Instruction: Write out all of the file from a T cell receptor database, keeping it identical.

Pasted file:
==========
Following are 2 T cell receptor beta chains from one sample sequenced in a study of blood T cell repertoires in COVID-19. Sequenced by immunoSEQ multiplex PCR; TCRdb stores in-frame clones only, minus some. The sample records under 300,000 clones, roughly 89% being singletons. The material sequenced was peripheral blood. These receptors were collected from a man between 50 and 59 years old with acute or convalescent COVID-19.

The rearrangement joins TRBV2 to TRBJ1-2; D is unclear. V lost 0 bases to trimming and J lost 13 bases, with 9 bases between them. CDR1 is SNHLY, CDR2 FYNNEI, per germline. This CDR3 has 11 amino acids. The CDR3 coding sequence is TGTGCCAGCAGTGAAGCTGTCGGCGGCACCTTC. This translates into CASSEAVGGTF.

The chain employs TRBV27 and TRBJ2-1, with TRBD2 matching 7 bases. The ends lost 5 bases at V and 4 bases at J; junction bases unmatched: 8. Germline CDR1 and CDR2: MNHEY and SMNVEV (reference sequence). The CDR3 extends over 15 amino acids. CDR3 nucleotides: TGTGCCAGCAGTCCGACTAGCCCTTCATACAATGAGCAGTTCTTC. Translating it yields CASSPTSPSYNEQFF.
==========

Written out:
Following are 2 T cell receptor beta chains from one sample sequenced in a study of blood T cell repertoires in COVID-19. Sequenced by immunoSEQ multiplex PCR; TCRdb stores in-frame clones only, minus some. The sample records under 300,000 clones, roughly 89% being singletons. The material sequenced was peripheral blood. These receptors were collected from a man between 50 and 59 years old with acute or convalescent COVID-19.

The rearrangement joins TRBV2 to TRBJ1-2; D is unclear. V lost 0 bases to trimming and J lost 13 bases, with 9 bases between them. CDR1 is SNHLY, CDR2 FYNNEI, per germline. This CDR3 has 11 amino acids. The CDR3 coding sequence is TGTGCCAGCAGTGAAGCTGTCGGCGGCACCTTC. This translates into CASSEAVGGTF.

The chain employs TRBV27 and TRBJ2-1, with TRBD2 matching 7 bases. The ends lost 5 bases at V and 4 bases at J; junction bases unmatched: 8. Germline CDR1 and CDR2: MNHEY and SMNVEV (reference sequence). The CDR3 extends over 15 amino acids. CDR3 nucleotides: TGTGCCAGCAGTCCGACTAGCCCTTCATACAATGAGCAGTTCTTC. Translating it yields CASSPTSPSYNEQFF.